‘Huellas de la Octava’ (‘Footprints of the Eighth’) – Mexico City, Mexico

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The Basque Country (Euskal Herria) is not independent, but rather an ethno-cultural divide that spans seven historic provinces between two independent European nations. The provinces of Labourd, Zuberoa and Nafarroa Beherea (or Basse-Navarre) are in France; while Araba, Bizkaia, Gipuzkoa and Nafarroa Garaia (or Upper Navarre) are in Spain.

The symbolic “eighth province” of Euskadi is its diaspora, present all over the world. North and South America have been the destination of several migrant movements from France and Spain, so it makes perfect sense that a large part of the Eighth of the Basques is in this hemisphere.

In the United States, the best example is probably the Basque block in Boise, Idaho. Meanwhile, in Mexico City, a series of eight mosaic plaques represent one of the clearest celebrations of these people’s contributions to their new home. They are the work of Elena Ospital, born in the community of Saint-Jean-de-Luz in Labourd, and Daniel González Gil (credited as Daniel G. Gil on the works).

One of the plaques is located in the pedestrian street of Echeveste, meaning “The Other House” in Basque. Francisco de Echeveste, born in Gipuzkoa, was involved in the military and economic affairs of the colony of New Spain in the mid-eighteenth century. He played a crucial role in financing the Colegio de Vizcaínas (named after the Bay of Biscay), located near this street. The mosaic shows the patio of the Colegio.

Another is on Tacuba Street, outside a bakery called La Vasconia. Its translation of “Euskal Herria” represents the Basque Country itself. Vasconia was the name of an early 7th century duchy, which occupies much of the same territory as the modern Basque Country. The mosaic shows an overview of the territory, often called in Spanish “Vasconia”.

Along the street that bears the name of Simón Bolívar, one of the most important liberators in the Americas, you will find another plaque. Fighting in South America, Bolívar led the independence movements of several countries, and present-day Bolivia bears his name. The surname is of Basque origin and means “Valley of the Mills”.

Another outside a bakery, Pastelería Elizondo, which is another common surname meaning ‘Next to the Church’, as well as a Basque town. The mosaic shows Elizondo’s main church alongside a bread-eating Mexican-style skull.

One on Mina Street, named after Francisco Javier Mina Larrea. Xavier or Xabier Mina (as his name is also spelled according to the rules of the Basque language) was born in Otano, Navarre. He fought in the Spanish War of Independence against France and would later join the Mexican War of Independence, this time against Spain. Mina is honored on both sides of the Atlantic because a sculpture is dedicated to her in Otano. The mosaic is a portrait.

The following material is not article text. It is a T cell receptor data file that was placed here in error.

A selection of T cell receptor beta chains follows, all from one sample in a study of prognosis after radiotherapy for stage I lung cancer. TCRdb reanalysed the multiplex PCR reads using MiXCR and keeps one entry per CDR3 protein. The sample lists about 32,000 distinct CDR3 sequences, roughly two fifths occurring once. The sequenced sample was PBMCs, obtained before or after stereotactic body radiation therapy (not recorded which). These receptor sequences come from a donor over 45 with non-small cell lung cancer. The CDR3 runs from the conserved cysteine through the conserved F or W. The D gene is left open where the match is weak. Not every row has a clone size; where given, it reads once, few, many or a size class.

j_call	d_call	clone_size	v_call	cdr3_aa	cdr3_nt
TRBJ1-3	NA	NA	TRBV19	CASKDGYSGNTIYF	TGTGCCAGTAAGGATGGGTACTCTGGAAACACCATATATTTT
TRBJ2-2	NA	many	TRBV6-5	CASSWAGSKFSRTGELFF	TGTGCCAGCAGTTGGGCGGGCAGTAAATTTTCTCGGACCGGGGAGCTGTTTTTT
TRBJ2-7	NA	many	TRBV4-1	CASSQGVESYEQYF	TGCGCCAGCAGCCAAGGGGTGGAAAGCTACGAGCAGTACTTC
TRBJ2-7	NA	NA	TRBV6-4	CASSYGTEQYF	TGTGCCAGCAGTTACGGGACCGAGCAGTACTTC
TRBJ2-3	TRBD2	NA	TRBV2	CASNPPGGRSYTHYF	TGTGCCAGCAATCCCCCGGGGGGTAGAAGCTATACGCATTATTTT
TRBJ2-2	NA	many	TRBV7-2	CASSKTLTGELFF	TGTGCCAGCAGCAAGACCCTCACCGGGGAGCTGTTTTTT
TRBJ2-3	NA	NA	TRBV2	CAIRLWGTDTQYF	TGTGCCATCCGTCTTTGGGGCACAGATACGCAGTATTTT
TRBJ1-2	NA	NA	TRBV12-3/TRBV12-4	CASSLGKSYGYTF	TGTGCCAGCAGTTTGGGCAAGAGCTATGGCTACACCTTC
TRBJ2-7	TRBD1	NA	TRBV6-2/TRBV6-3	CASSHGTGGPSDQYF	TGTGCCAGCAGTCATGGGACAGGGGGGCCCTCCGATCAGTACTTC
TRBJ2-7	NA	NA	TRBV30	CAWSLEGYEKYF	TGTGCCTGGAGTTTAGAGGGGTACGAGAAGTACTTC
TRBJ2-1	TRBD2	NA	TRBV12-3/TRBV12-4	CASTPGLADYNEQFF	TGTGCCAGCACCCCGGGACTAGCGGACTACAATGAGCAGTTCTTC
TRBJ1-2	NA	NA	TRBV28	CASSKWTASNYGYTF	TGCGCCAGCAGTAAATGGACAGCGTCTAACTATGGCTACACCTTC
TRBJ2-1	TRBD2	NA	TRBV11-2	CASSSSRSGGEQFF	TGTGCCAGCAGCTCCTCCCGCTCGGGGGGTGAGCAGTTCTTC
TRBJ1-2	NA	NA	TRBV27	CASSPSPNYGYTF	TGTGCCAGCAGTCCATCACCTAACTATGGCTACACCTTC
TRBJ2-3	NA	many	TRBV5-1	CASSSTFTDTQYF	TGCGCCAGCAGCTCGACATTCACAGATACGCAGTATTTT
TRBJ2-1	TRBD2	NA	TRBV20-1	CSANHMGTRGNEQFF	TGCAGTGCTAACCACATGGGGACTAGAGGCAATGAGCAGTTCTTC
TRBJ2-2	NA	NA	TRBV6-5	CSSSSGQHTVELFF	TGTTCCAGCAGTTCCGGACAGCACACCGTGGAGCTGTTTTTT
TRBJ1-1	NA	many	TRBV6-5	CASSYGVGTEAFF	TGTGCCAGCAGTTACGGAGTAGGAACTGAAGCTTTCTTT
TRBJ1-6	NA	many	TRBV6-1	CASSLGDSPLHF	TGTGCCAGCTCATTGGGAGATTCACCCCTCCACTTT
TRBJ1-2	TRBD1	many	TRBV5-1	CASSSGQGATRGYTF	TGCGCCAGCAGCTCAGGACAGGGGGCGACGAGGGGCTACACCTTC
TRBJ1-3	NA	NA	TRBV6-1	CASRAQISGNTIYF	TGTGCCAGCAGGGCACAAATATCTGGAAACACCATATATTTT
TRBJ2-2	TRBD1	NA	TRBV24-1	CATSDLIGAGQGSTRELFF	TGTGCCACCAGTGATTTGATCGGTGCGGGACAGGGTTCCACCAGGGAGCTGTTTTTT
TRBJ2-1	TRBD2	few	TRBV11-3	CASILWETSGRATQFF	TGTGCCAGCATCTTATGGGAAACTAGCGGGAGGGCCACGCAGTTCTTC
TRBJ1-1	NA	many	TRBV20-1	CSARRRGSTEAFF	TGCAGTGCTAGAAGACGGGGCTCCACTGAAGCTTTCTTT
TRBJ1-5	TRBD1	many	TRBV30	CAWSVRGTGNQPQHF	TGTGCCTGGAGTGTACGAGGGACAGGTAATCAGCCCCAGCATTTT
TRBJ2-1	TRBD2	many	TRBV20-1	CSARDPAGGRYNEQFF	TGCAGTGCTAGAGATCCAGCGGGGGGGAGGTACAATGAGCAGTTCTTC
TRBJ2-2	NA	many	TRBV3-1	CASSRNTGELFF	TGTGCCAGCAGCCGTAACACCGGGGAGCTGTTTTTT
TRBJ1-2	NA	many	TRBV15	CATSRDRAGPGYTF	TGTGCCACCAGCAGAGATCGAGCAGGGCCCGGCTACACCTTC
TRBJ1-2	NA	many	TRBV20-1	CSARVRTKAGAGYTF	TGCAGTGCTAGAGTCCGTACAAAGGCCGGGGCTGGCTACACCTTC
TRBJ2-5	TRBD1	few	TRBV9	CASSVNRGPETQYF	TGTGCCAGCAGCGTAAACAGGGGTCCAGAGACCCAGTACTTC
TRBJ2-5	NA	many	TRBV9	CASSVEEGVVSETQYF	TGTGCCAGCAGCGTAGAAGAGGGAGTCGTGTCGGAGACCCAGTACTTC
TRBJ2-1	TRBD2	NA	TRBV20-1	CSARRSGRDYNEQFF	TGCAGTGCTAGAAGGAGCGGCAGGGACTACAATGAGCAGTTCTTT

Along Independencia Street, a mosaic bears the Basque word “Independentzia”. Both names mean independence, and its subtitle defines it as the “struggle for self-determination”, an important political point for the Basque people in their homeland. A star with the ikurrina/ikurriña, the Basque flag, is depicted in the photo.

A plaque is on a street named after the colonial painter José de Alcíbar, whose surname means “Valley of the Alders”. Of the plaques on display, this is probably the most damaged, apparently due to vandalism. It once represented the foliage of an alder tree, although only a few leaves remain.

The only one that was no longer on display (as of March 2022) was located outside a shoe store called Gurea. The name means “Our” and when the store closed, the owner liked the plaque so much that he had it removed and kept it. He depicts the lauburuor Basque cross, which was also the logo of the shoe store.

All plates have the same ceramic frame with the phrase “Vasco sin dejar de ser mexicano, mexicano sin dejar de ser vasco” (“Basque without ceasing to be Mexican, Mexican without ceasing to be Basque”). Inside this frame, a mosaic of black and white glass depicts the images listed above. The project was launched around 2012 with the help of the now defunct Mexico City government institution SEDEREC (Secretariat for Rural Development and Equity for Communities).

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